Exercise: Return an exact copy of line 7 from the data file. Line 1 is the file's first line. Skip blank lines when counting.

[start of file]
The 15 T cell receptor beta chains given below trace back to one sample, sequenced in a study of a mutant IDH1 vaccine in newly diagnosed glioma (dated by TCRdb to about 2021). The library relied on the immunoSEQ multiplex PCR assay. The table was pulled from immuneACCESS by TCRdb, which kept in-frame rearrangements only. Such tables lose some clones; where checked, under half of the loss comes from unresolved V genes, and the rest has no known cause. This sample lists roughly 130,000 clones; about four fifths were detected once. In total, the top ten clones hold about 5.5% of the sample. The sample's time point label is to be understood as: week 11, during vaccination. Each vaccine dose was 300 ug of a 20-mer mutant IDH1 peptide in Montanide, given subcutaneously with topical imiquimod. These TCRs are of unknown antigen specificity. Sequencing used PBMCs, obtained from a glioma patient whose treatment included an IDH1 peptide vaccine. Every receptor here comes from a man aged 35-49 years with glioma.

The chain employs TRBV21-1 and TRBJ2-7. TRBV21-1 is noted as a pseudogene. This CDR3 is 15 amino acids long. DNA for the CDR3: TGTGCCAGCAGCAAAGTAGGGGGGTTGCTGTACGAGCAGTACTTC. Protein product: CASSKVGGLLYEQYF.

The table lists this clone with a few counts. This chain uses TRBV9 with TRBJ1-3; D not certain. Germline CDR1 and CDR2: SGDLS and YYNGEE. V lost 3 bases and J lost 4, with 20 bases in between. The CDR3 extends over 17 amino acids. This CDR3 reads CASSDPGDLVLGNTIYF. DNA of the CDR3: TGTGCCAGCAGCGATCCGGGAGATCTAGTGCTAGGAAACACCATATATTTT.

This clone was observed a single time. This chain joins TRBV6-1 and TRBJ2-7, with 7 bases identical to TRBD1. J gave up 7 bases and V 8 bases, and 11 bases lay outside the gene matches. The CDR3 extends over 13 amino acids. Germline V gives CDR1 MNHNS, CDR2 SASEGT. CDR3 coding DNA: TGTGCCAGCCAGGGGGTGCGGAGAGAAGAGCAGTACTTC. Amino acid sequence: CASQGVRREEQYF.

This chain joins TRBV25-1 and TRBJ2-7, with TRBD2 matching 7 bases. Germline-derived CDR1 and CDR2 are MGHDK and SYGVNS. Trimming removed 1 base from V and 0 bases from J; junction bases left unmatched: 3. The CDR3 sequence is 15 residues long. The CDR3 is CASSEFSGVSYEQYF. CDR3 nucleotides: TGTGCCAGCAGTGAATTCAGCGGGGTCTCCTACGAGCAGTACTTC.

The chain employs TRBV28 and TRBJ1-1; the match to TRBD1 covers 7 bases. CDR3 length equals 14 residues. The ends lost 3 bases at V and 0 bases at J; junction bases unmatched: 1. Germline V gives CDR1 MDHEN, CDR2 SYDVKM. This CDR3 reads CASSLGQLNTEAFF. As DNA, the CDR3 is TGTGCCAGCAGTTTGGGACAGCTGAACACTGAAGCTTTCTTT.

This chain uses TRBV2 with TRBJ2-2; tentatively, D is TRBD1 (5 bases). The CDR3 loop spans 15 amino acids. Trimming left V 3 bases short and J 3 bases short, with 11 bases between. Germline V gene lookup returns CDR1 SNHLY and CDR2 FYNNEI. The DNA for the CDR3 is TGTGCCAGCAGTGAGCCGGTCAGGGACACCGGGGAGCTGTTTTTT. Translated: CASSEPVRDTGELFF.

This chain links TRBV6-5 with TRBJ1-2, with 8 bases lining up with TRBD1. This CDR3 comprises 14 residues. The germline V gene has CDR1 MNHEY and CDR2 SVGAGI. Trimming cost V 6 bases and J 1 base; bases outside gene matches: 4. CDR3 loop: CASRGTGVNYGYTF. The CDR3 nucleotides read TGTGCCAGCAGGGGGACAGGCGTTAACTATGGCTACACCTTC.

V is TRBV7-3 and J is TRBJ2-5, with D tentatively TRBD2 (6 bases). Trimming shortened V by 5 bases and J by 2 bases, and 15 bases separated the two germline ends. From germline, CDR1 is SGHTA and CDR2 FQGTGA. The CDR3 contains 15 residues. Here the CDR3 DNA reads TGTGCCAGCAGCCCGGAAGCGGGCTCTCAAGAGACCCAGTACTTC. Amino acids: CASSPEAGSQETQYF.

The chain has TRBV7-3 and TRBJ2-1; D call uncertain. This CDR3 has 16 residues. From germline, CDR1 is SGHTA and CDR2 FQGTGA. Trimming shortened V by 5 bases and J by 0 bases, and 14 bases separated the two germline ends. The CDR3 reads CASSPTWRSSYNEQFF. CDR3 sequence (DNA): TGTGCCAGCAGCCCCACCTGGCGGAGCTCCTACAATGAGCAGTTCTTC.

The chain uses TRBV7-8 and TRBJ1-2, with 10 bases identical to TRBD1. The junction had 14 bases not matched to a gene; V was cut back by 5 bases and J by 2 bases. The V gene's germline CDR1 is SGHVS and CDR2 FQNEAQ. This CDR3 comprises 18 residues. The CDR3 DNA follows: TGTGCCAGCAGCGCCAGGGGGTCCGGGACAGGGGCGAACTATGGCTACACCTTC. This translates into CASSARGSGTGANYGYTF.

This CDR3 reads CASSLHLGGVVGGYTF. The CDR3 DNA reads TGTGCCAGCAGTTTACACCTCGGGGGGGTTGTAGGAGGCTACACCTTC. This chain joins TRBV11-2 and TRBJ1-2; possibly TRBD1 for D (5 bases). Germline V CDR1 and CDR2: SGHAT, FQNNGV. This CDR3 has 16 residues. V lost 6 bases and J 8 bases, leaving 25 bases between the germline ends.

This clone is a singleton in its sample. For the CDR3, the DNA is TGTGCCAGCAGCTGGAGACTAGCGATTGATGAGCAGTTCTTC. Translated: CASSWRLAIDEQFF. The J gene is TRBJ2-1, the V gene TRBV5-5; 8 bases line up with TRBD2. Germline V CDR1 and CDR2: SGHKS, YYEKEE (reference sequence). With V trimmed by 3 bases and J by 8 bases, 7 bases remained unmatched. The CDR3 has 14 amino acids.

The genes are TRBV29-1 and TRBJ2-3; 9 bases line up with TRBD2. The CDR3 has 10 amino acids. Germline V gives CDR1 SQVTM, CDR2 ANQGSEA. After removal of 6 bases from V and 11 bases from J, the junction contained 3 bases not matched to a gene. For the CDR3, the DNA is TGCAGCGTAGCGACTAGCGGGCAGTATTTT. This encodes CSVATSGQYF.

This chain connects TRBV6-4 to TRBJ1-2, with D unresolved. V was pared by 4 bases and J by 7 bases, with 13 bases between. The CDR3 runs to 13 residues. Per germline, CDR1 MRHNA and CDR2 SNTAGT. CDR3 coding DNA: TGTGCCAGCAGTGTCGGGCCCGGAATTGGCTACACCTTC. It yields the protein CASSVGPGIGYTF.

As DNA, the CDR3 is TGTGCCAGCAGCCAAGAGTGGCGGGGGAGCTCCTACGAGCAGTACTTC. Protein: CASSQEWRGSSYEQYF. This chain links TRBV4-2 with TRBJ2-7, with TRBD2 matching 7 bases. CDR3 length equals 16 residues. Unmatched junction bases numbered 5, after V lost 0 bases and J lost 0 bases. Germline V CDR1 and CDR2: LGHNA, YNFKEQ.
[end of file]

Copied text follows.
This chain uses TRBV2 with TRBJ2-2; tentatively, D is TRBD1 (5 bases). The CDR3 loop spans 15 amino acids. Trimming left V 3 bases short and J 3 bases short, with 11 bases between. Germline V gene lookup returns CDR1 SNHLY and CDR2 FYNNEI. The DNA for the CDR3 is TGTGCCAGCAGTGAGCCGGTCAGGGACACCGGGGAGCTGTTTTTT. Translated: CASSEPVRDTGELFF.